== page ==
Now that Judy has said goodbye to her beloved cohorts at the NYT, she flips one to us, her faithful readers, on her blog.
On July 6 I chose to go to jail to defend my right as a journalist to protect a confidential source, the same right that enables lawyers to grant confidentiality to their clients, clergy to their parishioners, and physicians and psychotherapists to their patients. Though 49 states have extended this privilege to journalists as well, for without such protection a free press cannot exist, there is no comparable federal law. I chose to go to jail not only to honor my pledge of confidentiality, but also to dramatize the need for such a federal law....which would not have applied to you.
Though some colleagues disagreed with my decision to testify, for me to have stayed in jail after achieving my conditions would have seemed self-aggrandizing martyrdom or worse, a deliberate effort to obstruct the prosecutor'’s inquiry into serious crimes.Name one. Just one. One person at the Times who was so offended by your betrayal of the First Amendment that you could no longer remain there, Judy. Just one. That's all I want, just one name.
Partly because of such objections from some colleagues, I have decided, after 28 years and with mixed feelings, to leave The Times.
But mainly I have chosen to resign because over the last few months, I have become the news, something a New York Times reporter never wants to be.You mean all that Indiana Jones shit from Bagdad was not intended as self-aggrandizing camp and melodrama? Wow, to think that was an accident. The mind reels at what you could achieve if you actually tried, Judy.
Even before I went to jail, I had become a lightning rod for public fury over the intelligence failures that helped lead our country to war. Several articles I wrote or co-wrote were based on this faulty intelligence, and in May 2004, The Times concluded in an editors’ note that its coverage should have reflected greater editorial and reportorial skepticism....although you yourself have never accepted anything approaching responsibility in the matter other than acknowledging you were lied to. When are we finally going to have a chorus of "I was proved fucking wrong?"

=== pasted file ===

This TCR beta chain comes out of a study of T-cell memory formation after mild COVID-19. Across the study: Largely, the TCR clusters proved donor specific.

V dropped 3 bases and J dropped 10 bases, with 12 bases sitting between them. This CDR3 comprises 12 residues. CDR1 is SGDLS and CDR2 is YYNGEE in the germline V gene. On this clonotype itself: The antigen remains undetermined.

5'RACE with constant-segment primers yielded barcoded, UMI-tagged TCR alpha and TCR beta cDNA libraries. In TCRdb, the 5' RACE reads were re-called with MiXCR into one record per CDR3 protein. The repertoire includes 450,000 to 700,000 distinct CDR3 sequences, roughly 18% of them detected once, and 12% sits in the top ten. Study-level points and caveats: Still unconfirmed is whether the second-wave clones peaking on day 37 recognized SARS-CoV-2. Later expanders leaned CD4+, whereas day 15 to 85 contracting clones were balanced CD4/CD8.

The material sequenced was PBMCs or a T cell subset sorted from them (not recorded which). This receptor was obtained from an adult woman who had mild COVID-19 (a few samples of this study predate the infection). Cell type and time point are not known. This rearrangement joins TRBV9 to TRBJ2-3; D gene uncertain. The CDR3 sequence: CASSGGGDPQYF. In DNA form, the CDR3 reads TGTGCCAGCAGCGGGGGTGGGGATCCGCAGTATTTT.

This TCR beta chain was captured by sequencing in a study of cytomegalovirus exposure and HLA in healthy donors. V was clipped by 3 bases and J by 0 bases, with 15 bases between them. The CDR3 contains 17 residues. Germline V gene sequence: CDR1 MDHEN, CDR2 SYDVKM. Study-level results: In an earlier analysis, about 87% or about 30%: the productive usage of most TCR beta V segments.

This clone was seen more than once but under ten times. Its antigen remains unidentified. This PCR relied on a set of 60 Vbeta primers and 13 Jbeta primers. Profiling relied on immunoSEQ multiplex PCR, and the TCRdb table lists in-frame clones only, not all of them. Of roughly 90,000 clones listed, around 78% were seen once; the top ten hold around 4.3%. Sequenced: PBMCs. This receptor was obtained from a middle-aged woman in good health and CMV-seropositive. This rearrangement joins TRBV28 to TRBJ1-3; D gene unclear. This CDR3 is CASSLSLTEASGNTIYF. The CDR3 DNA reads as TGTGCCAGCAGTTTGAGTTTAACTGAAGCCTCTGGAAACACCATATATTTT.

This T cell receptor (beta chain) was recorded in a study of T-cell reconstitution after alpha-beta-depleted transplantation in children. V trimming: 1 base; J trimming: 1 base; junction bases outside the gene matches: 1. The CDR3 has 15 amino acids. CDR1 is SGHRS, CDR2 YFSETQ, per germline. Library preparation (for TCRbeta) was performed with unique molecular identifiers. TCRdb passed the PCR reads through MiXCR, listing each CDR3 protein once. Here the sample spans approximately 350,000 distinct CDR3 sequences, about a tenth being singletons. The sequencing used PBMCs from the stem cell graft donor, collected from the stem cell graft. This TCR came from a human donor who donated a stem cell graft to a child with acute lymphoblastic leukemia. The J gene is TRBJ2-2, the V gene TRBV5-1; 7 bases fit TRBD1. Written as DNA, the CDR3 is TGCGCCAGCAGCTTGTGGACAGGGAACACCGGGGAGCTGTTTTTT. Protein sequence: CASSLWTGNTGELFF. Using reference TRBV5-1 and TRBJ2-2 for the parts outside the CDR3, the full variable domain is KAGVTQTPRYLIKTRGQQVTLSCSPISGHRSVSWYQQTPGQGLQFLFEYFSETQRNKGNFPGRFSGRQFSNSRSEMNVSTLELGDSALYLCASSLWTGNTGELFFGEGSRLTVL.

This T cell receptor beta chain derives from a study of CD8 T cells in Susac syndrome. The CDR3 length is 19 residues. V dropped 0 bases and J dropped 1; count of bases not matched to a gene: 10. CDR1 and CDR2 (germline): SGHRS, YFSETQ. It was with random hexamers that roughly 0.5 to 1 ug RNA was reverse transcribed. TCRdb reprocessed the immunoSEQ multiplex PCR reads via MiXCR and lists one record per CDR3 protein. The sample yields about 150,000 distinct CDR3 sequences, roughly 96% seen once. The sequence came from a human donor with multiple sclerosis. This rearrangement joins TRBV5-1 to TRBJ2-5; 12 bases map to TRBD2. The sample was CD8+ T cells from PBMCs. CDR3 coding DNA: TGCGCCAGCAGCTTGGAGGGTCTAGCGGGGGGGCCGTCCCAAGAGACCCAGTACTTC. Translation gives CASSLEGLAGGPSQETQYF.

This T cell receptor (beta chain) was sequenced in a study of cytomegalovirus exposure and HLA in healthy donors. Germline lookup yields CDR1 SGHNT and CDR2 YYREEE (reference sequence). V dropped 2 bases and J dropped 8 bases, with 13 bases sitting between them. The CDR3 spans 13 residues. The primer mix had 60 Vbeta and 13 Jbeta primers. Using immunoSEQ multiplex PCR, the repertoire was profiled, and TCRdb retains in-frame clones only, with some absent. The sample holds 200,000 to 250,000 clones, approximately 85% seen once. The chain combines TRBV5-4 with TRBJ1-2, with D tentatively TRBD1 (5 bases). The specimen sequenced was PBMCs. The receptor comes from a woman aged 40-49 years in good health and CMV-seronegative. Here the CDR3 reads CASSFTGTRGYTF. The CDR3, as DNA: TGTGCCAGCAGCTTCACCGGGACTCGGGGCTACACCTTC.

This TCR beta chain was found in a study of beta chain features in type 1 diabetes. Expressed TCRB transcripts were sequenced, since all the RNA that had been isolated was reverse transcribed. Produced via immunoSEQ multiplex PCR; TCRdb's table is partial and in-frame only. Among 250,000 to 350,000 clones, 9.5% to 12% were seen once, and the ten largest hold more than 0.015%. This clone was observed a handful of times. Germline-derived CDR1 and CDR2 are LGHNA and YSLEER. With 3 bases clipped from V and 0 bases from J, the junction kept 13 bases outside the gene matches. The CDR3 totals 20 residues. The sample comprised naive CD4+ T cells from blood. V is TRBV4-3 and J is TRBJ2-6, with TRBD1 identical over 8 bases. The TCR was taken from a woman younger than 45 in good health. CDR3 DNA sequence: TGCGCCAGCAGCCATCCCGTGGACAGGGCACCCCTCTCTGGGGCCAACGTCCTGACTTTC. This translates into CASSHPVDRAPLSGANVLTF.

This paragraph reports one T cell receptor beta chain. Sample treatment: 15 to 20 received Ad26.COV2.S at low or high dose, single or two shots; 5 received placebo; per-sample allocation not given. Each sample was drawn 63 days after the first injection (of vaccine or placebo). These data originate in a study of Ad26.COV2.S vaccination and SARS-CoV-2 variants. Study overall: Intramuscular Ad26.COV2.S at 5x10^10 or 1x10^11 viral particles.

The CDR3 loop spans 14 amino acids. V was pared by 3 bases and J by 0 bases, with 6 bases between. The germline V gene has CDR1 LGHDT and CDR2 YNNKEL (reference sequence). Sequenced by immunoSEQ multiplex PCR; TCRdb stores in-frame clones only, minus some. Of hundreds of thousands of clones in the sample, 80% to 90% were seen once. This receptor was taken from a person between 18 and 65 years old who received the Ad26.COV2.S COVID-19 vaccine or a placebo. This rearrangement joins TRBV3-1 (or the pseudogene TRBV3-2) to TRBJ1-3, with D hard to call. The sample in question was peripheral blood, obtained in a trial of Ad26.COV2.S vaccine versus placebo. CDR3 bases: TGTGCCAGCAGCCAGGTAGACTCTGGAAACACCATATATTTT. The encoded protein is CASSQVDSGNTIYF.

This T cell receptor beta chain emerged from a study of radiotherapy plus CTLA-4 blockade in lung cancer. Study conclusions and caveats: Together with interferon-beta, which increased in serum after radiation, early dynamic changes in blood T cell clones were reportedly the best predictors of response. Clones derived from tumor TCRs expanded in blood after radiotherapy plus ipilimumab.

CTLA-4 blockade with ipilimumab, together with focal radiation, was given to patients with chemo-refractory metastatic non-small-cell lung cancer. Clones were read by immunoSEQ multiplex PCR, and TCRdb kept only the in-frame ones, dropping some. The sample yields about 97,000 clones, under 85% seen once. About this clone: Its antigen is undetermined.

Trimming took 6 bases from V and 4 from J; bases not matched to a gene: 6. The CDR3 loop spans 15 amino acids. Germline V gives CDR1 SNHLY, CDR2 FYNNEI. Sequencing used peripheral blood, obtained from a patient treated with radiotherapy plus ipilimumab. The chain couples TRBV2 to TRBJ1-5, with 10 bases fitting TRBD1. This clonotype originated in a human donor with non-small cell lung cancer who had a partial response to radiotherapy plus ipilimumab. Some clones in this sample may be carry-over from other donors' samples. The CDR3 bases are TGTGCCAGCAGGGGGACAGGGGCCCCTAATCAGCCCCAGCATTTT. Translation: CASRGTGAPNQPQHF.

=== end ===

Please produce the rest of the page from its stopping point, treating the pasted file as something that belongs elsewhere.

At a commencement speech I delivered at Barnard College in 2003, a year before that note was published, I asked whether the administration's prewar W.M.D. intelligence was merely wrong, or was it exaggerated or even falsified. I believed then, and still do, that the answer to bad information is more reporting. I regret that I was not permitted to pursue answers to the questions I raised at Barnard.Yes, if only you'd been allowed to go back to Iraq, pin a few more medals on and churn just a bit more bullshit, everything would've been made clear. How dare your editors reign you in after all your shoddy reporting. After all, you once made a comment at Barnard to the effect that you might be a complete credulous dupe. I guess you were proved fucking right on at least one point.
The right of reply and the obligation to correct inaccuracies are also the mark of a free and responsible press.Yeah. And we're still waiting.
I salute The Times'’s editorial page for advocating a federal shield law before, during and after my jailing and for supporting as recently two weeks ago my willingness to go to jail to uphold a vital principle....which would not have applied to you.
I will continue speaking in support of a Federal shield law....which would not have applied to you.
I intend to call attention to the internal and external threats to our country'’s freedoms -- Al Qaeda and other forms of religious extremism, conventional and W.M.D. terrorism, and growing government secrecy in the name of national security -- subjects that have long defined my work.Why don't you start with telling everybody what the hell went on? Maybe take a crash course in the Roseanne Barr School of Repressed Memory Recovery and figure out who else was indicated in your notes? How you "forgot" about the June 23 meeting with Scooter Libby and had to have a bit of assistance (under threat of indictment) and suddenly remembered in a flash of inspiration?
There are many, many services you could render to the country and to posterity just by coming clean, Judy. Employment opportunities look scarce as Wingnuttia gets ready to use far worse words than "entanglement" as they assault your credibility to save Scooter and the administration. Those powerful men you love so much are poised to tear you to shreds. I think you need some new friends.
Some honest self-appraisal and a little candor would be a good start.